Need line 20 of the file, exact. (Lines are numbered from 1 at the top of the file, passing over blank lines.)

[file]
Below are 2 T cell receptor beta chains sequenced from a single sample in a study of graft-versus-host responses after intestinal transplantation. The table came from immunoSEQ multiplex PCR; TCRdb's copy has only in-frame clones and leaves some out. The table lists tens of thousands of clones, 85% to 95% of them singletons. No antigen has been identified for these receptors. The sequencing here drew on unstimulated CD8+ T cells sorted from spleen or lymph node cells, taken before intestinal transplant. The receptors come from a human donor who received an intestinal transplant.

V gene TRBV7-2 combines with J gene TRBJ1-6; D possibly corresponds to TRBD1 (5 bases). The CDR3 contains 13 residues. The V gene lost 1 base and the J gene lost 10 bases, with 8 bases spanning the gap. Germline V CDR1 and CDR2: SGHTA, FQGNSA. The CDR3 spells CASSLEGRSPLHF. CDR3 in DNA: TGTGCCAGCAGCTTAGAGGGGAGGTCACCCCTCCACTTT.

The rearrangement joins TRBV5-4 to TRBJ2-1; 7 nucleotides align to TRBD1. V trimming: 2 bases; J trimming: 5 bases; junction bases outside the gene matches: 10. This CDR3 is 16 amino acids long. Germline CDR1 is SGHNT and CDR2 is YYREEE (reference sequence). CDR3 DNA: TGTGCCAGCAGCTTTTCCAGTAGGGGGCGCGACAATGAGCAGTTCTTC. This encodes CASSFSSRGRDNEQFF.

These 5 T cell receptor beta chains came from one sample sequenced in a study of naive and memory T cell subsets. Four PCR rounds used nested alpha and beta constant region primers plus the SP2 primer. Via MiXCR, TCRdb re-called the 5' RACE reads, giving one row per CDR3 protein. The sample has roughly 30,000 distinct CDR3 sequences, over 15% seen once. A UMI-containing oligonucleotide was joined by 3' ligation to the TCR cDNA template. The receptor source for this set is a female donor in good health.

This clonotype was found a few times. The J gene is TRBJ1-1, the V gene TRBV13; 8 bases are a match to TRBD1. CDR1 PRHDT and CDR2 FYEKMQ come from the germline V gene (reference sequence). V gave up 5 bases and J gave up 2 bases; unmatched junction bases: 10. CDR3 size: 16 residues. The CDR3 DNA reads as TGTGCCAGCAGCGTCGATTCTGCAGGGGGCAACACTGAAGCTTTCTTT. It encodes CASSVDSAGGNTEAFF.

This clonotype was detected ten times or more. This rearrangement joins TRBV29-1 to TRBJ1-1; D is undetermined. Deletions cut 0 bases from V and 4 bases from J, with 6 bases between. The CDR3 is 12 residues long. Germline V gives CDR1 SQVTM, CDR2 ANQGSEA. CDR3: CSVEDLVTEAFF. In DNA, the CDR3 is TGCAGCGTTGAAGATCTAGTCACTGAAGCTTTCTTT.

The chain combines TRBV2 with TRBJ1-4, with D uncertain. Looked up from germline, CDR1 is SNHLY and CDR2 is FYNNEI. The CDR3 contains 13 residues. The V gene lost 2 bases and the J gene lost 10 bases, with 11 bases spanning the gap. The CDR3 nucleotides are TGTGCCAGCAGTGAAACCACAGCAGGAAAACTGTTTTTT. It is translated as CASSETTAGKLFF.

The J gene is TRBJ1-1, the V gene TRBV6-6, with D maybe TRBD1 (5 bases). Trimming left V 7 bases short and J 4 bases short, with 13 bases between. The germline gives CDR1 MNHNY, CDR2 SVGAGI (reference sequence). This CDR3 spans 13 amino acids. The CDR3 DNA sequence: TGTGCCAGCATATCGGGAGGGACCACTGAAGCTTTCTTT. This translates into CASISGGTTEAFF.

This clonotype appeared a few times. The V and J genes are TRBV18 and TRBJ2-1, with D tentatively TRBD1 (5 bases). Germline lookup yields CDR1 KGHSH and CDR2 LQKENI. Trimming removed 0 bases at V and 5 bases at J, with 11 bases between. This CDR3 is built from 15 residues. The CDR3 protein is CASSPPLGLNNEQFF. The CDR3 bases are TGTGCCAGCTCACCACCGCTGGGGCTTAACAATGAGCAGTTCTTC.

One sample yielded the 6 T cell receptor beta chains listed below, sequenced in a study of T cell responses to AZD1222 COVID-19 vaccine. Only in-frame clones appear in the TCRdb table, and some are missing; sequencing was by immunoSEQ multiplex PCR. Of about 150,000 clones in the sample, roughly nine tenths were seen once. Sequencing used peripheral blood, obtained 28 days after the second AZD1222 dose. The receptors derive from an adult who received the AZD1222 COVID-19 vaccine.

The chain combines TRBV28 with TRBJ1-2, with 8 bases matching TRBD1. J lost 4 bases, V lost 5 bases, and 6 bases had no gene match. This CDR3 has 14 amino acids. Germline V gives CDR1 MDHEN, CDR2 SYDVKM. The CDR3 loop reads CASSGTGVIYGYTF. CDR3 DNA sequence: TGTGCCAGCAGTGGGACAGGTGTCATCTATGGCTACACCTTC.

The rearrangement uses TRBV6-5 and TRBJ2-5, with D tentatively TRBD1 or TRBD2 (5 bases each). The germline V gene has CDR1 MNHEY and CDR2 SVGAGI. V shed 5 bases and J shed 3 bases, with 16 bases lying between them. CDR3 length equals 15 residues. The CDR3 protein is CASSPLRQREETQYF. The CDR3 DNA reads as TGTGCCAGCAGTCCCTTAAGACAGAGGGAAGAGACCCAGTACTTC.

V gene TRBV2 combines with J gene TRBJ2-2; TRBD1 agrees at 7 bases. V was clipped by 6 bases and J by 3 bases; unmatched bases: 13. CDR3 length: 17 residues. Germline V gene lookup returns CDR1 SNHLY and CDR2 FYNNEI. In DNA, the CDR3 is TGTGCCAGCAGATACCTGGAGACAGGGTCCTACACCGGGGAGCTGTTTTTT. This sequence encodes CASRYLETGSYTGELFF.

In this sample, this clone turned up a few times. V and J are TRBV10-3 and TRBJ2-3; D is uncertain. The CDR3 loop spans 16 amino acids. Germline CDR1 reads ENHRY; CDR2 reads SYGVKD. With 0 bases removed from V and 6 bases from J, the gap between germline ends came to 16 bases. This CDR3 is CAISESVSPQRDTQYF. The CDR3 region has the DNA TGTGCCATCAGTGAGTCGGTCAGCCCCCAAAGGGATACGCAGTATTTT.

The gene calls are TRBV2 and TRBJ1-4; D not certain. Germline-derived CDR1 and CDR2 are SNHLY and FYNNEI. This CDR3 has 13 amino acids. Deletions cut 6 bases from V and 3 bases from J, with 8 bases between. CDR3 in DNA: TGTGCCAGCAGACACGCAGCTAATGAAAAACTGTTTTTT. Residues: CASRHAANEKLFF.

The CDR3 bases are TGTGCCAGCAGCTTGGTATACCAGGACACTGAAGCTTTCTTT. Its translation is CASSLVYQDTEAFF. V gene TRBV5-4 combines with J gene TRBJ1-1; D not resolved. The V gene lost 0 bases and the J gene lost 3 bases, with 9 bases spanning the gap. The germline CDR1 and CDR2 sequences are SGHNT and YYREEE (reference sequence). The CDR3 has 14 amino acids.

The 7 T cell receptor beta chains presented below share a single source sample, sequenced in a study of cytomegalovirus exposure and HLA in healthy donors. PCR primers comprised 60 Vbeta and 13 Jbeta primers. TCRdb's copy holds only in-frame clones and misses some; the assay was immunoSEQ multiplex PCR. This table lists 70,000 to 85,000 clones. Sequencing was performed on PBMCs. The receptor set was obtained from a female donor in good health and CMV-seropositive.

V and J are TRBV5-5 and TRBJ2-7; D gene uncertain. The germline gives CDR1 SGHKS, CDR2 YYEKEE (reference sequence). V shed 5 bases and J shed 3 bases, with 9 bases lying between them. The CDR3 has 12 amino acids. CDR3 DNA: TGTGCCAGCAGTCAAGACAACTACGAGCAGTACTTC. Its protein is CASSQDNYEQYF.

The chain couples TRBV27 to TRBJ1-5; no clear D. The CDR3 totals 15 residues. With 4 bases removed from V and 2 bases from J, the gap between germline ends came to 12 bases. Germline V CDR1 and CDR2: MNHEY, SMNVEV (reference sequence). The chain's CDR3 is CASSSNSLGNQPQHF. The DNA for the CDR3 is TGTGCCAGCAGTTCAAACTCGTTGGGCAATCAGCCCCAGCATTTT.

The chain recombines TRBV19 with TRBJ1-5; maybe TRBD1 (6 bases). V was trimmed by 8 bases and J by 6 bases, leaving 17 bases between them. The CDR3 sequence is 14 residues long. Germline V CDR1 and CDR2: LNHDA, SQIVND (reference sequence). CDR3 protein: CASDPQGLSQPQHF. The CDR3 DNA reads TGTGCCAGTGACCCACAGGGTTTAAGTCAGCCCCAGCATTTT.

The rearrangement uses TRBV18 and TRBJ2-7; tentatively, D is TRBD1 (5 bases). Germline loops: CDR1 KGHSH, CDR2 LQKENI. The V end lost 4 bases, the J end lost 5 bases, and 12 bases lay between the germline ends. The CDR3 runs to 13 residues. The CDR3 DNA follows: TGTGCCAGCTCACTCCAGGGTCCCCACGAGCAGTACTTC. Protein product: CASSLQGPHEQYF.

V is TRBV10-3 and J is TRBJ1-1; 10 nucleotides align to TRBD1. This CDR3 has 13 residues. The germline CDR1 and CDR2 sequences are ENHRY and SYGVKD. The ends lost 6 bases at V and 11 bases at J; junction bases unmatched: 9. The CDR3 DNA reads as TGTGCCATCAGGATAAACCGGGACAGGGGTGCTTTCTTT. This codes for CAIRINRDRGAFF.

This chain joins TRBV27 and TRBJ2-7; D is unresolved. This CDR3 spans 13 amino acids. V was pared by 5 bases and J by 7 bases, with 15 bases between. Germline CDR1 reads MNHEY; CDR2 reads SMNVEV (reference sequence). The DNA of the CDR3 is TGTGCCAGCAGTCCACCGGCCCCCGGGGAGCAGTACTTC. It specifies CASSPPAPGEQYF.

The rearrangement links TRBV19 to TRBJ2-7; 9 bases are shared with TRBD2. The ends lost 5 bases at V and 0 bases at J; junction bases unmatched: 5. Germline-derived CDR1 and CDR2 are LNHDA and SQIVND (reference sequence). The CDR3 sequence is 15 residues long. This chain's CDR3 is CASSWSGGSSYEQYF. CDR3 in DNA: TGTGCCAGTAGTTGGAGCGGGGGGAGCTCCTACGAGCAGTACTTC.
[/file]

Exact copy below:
The chain recombines TRBV19 with TRBJ1-5; maybe TRBD1 (6 bases). V was trimmed by 8 bases and J by 6 bases, leaving 17 bases between them. The CDR3 sequence is 14 residues long. Germline V CDR1 and CDR2: LNHDA, SQIVND (reference sequence). CDR3 protein: CASDPQGLSQPQHF. The CDR3 DNA reads TGTGCCAGTGACCCACAGGGTTTAAGTCAGCCCCAGCATTTT.